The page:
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Oregons best biology teacher

EHSs Kate Dean was recognized as the states top teacher by national association


by: PHOTO BY JEFF SPIEGEL - Estacada High School science teacher Kate Dean was honored last month at the school board meeting, where she was presented with a plaque from the district. Dean was recognized by the national association of biology teachers as Oregons top biology teacher.Originally from northern California, Kate Dean took a long road to get to Estacada, but principal Scott Sullivan and the rest of Estacada couldn’t be happier she made it.

Dean was recently recognized by the National Association of Biology Teachers as Oregon’s top teacher.

After completing her bachelor's degree at UC Davis, Dean stuck around for a couple more years to get her master's degree in science and animal science, which she completed in 1998.

From there, she began teaching science in Alameda, Calif., for eight years before deciding she needed a change.

“I was sick of California,” she said. “I always vacationed (to Oregon), so it was a natural, ‘let’s try this’.”

While in the process of buying a place and moving to Oregon, Dean heard back from Estacada High School that they wanted her to be part of their team. In fact, Dean was brought in with the hope that her background would allow her to revive the agricultural side of science at the school.

Now, eight years later, Dean has done that and so much more.

Dean teaches biology, advanced placement biology, forestry, animal science, equine science and horticulture.

“I’ve had more freedom with electives,” she said. “We have kids with (an agricultural-science) background, so I think it only makes sense that we’re offering those courses.”

In order to graduate, students are required to have three years of science completed, but unlike some other schools, there isn’t a required set of classes that need to fulfill those three years.

“I’m a firm believer that kids need to have biology and chemistry,” Dean said. “But most take physical science, biology and then a third elective.”

Because of her hard work and dedication to her students, Dean was nominated for this national award should she choose to apply.

“I was contacted saying that if I wanted to, I could go through the application process,” she said. “To this day, I don’t know who nominated me.”

Turns out, the nomination came from principal Scott Sullivan, who has been vocal in his praise for Dean and all of the work she does.

“The biggest thing is her consistency in presenting well-structured and effective lessons,” Sullivan said. “I think she’s one of the many stars we have, and it’s nice that people outside the district are starting to recognize there are great things going on in Estacada classrooms.”

So after deciding to go through with the application process, it took Dean a full month to submit the required writing, video and analysis.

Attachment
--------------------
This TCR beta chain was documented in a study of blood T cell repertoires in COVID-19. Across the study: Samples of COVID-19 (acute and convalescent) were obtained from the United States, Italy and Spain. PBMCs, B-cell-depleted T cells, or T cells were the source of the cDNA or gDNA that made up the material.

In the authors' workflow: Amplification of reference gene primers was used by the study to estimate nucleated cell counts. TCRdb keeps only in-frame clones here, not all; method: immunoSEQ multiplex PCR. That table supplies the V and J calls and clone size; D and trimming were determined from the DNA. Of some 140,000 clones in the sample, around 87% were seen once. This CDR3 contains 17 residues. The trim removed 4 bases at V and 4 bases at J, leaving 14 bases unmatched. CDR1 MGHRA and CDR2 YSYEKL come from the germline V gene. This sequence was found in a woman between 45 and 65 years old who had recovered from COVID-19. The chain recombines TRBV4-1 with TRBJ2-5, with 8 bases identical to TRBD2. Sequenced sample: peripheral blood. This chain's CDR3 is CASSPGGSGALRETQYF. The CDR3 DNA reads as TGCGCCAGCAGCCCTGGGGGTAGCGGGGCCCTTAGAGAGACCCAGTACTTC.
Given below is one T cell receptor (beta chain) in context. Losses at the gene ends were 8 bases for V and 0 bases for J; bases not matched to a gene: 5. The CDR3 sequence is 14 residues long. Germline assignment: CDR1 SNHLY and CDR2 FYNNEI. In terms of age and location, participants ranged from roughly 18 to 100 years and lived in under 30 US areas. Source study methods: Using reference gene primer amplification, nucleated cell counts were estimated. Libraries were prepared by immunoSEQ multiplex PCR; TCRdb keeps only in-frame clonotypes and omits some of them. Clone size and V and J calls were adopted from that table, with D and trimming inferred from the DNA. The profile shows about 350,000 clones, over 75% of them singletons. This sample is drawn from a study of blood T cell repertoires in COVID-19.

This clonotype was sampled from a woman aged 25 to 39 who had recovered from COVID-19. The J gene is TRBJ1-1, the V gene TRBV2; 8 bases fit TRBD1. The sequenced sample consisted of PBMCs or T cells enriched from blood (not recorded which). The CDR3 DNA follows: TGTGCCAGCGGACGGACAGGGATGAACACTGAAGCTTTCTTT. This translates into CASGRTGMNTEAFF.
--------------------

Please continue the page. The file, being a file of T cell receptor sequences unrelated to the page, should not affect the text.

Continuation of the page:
Then, in June of this year, she found out that she had been selected as the winner, which earned her a trip to Dallas in November as the state representative.

Kate Fisher, who headed up the selection process for the state of Oregon, said the decision was ultimately very easy.

“There were somewhere around 20 nominations, but it’s a pretty extensive process that candidates need to go through,” Fisher said. “About half of them follow through with the process and then they had to submit a video of their teaching.

“We were really impressed with (Kate’s) teaching video, and that was what distinguished her from the other top candidates. It was really exceptional as she engaged students on a very tough subject, and it was very clear, even in a short vide, that kids know they need to be ready because she wants to engage everyone in the room.”

Fisher also cited Dean’s involvement in school activities beyond the classroom as well.

“She is doing a lot of things beyond what the average biology teacher does in addition to teaching really good biology,” Fisher said. “Aside from an exceptional biology background, she seems to be a really active member of her school community, she does volunteer work in the community with the new school garden and the FFA chapter.

“She is doing a lot of things to promote how important education is and how important it is to be a member of a community where a lot of people might not see college as a necessary thing. She does a lot to help all students realize that education is important and powerful in their lives.”

All of this praise brings a unique experience for Dean, who is extremely humble, and yet, she admits that the recognition is meaningful to her.

“I guess in a sense it makes me feel like all the work I’ve done has been good, so a little recognition is nice,” she said.

Aside from all the recognition, it’s clear that life goes on for Dean and the district, as she’s already back to focusing on the greenhouse she has been instrumental in bringing to life on campus.




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